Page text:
- Your eyes get tired easily — As mentioned earlier, infrequent eye strain isn’t that big of a deal. However, if your eyes are getting tired on a daily basis, it could be a sign of deteriorating eye health. Do your eyes hurt when you move them? Have your eyes suffered fatigue for a period of a few days? If so, you need to schedule an appointment to get your eyes examined immediately.
- You find yourself squinting more and more often – Go get your eyes checked.
- Your frames are outdated or scratched up—Eye wear fashion is constantly changing, so if your frames are out of style, it’s probably been a while since you last had your eyes examined. You can also look at the general condition of your frames for clues. If they’re scratched up, chances are that it’s been a couple of years since you had your eyes checked and bought a new pair of glasses.
So…. when is the last time you had an eye exam? Schedule your appointment here.More
Now that summer is here, It is important that you remember to shield your eyes from the sun’s harmful UV rays because the radiation from those rays can damage the surface of the eye. The damage from the sun accumulates so that over time, your eyes can get worse. Unprotected exposure to the sun can increase the risk of certain types of cataracts and cancers of the eyelids. UV rays can also damage the retina, the light-sensitive back lining of the eye, which could lead to significant vision loss.
Here are some tips that can help you protect your eyes from overexposure and damage from UV radiation:
- Wear sunglasses any time your eyes are exposed to UV radiation, even on overcast, cloudy days.
- Wear a wide-brimmed hat, which can block up to half of the UV radiation.
- Look for quality sunglasses that actually shield your eyes from the sun’s harmful rays, blocking out 99-100% percent of UV radiation.
For more information on how to protect your eyes, visit our opticians at any of our offices! At Milauskas Eye Institute, we want to help protect your eyes and vision.More
Prescription eyeglasses are an investment for your vision. Proper care for your glasses will help protect this investment and keep you seeing clearly.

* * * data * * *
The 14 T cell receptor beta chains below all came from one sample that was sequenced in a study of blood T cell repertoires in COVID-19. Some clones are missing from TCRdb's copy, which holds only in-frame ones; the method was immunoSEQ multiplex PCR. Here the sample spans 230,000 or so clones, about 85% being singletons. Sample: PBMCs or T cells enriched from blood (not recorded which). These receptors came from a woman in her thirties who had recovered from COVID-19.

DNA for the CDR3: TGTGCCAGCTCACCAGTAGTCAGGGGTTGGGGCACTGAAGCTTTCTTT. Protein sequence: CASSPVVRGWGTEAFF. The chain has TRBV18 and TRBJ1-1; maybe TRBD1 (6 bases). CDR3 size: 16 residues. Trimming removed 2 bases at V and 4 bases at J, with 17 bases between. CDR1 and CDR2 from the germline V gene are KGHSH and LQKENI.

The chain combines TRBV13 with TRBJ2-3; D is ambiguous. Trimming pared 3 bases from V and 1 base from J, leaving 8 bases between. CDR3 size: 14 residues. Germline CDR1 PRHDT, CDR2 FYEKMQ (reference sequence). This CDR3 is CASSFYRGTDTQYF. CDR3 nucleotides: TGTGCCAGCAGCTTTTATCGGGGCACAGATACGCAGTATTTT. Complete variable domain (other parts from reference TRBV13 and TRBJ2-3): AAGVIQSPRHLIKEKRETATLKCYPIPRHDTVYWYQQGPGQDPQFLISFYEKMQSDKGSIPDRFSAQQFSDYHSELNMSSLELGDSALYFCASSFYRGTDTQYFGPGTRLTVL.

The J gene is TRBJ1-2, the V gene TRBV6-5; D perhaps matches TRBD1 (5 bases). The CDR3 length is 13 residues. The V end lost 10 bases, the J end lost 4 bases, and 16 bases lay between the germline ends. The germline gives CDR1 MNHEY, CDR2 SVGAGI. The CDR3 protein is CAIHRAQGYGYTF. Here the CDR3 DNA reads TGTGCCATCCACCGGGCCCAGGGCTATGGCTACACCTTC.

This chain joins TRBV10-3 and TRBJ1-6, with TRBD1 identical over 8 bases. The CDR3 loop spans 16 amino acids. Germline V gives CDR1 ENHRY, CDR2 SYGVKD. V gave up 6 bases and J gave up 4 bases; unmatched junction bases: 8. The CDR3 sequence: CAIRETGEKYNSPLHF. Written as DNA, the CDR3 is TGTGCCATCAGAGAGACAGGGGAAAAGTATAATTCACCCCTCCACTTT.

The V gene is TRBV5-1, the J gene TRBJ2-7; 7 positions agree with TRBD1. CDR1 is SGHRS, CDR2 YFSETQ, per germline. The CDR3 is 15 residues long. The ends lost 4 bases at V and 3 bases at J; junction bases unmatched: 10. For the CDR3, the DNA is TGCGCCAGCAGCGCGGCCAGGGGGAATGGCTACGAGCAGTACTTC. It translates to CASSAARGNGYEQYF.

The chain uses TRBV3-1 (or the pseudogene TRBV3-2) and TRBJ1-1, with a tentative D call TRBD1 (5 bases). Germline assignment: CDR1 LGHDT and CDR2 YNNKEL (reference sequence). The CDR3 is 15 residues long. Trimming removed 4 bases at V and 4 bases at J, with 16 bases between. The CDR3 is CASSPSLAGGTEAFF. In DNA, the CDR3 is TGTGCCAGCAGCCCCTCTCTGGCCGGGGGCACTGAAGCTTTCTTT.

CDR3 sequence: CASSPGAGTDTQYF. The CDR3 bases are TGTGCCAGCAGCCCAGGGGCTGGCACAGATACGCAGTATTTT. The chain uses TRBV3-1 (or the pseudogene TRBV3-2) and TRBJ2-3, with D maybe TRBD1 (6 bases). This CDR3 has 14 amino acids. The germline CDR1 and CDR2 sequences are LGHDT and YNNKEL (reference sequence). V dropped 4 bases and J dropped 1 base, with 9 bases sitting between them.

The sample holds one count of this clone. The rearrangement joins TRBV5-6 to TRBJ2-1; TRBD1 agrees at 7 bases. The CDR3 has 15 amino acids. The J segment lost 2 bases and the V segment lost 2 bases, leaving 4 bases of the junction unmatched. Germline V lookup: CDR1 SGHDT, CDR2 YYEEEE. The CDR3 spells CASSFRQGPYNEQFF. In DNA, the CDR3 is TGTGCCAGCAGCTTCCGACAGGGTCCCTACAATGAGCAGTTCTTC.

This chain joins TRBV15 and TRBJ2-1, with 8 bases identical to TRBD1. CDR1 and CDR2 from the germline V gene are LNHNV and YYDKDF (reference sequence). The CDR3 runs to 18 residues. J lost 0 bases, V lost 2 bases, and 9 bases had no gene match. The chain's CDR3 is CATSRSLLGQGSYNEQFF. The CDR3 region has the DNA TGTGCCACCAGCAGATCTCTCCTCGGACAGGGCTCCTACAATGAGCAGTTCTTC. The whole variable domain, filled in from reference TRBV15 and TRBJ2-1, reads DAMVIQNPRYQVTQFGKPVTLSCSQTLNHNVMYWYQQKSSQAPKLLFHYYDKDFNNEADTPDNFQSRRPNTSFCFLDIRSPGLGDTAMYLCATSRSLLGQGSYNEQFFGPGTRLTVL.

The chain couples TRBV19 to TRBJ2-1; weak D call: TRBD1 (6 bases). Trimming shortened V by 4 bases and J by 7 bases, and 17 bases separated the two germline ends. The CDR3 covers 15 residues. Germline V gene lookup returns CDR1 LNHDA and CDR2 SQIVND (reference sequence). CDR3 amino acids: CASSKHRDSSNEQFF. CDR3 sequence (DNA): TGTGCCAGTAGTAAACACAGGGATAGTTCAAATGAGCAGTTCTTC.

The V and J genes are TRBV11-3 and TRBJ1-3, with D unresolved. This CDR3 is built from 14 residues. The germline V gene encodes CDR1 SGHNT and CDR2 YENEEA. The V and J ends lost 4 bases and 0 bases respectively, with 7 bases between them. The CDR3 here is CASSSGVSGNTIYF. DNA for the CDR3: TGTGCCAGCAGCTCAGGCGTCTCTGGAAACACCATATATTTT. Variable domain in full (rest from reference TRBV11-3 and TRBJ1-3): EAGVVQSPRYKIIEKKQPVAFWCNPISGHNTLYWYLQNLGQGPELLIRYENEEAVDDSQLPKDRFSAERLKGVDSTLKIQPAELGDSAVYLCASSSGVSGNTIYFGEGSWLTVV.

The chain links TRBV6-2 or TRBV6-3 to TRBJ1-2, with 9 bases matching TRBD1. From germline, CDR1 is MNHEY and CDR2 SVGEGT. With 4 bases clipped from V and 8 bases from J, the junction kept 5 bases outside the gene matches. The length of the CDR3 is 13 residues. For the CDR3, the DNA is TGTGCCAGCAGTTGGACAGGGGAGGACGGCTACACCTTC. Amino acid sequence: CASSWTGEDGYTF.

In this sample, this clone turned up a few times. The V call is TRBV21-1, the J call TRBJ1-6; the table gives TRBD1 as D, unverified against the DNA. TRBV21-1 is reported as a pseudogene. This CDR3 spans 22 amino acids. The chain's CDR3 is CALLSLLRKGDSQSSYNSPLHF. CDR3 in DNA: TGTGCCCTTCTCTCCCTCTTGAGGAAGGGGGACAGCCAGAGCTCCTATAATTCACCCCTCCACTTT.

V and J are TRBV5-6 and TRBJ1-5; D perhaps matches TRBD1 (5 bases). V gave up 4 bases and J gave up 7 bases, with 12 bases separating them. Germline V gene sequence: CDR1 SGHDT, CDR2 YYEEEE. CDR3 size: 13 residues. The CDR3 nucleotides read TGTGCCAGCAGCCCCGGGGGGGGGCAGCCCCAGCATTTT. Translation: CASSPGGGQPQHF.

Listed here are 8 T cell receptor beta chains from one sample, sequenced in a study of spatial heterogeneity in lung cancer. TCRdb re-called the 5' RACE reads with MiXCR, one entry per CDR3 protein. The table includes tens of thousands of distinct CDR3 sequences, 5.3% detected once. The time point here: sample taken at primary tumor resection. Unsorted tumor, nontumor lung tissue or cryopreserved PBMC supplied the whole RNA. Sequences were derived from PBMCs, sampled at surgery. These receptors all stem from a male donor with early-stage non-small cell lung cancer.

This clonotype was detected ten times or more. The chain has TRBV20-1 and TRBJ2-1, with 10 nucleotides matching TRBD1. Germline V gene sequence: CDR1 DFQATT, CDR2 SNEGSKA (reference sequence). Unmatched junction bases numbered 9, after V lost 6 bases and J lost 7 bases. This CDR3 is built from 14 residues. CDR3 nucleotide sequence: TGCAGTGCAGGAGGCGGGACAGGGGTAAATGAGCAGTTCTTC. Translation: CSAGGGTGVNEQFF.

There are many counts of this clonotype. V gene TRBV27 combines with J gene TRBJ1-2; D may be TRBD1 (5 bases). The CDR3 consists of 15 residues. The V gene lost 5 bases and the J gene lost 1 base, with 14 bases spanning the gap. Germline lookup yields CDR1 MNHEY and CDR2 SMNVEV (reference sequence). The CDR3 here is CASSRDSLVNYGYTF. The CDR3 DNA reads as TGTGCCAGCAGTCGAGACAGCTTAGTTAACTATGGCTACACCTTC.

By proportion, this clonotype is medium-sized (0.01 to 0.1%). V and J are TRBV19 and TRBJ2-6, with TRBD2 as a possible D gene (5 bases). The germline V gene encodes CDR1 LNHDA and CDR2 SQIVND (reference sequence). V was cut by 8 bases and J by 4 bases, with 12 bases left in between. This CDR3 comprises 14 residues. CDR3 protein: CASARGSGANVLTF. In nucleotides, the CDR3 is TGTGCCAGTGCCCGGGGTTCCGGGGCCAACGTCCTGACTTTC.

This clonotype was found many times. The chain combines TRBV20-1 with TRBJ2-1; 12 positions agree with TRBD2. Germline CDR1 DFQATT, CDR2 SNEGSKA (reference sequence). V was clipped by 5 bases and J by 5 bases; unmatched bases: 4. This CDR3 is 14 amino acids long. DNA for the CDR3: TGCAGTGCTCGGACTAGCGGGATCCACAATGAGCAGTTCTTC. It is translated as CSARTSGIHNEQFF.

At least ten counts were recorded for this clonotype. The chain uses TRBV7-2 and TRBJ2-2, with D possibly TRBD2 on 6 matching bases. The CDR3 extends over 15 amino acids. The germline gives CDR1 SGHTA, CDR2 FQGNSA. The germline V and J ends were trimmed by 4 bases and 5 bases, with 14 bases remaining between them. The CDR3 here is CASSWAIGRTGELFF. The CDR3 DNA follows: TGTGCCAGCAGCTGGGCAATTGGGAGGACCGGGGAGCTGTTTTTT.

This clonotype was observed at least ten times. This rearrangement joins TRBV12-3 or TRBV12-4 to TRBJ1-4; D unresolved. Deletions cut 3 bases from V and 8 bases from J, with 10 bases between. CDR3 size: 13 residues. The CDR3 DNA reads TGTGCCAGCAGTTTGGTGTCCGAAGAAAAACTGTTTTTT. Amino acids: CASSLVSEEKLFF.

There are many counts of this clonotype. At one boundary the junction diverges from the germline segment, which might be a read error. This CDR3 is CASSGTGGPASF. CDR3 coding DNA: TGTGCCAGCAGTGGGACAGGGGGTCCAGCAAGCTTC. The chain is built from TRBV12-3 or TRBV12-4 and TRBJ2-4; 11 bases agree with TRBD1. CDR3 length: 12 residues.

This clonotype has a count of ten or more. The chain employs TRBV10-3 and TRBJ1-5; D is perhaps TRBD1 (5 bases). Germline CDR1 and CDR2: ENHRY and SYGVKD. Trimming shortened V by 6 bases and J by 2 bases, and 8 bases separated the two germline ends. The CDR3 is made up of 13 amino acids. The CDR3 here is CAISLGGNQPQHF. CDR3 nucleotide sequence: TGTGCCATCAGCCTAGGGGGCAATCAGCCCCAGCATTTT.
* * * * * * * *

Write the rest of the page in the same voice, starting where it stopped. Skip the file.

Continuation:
We’ve put together a list of some Do’s and Don’ts for caring for your eyewear.
Don’t wipe lenses when they are dry.
Any debris on their surface or dust in the cleaning cloth could cause scratches
Don’t wipe lenses with a tissue, paper towel or paper napkin.
They can have a rough surface
Don’t use any type of window cleaner or other product that can damage lenses and their coatings.
Don’t spit clean your lenses.
Spit may seem like a handy cleaning solution, but saliva can contain oil or something else that can be damaging and therefore is not recommended.
Don’t put unprotected glasses in a purse, pocket, bag, etc.
Don’t regularly place glasses on a sink or counter top.
Spatter, sprays, and cosmetics can soil lenses, while things like hair spray and perfumes can damage anti-reflective coatings
Don’t leave glasses in a hot car.
Leaving glasses on the dashboard can be very damaging, as the windshield will work like a magnifying lens.
Do clean lenses regularly with warm water and a drop of dish detergent and dry with a clean, soft cotton or microfiber cloth
Do use a hard-shell case that is correct size for your glasses
Do use both hands to put on and remove your glasses and keep them on your nose, not your head
This will keep your frames from becoming misaligned. Clean lenses are not as effective if they aren’t positioned correctly in front of the eyes.
Take care of your glasses and they will keep you seeing clearly for a long time.More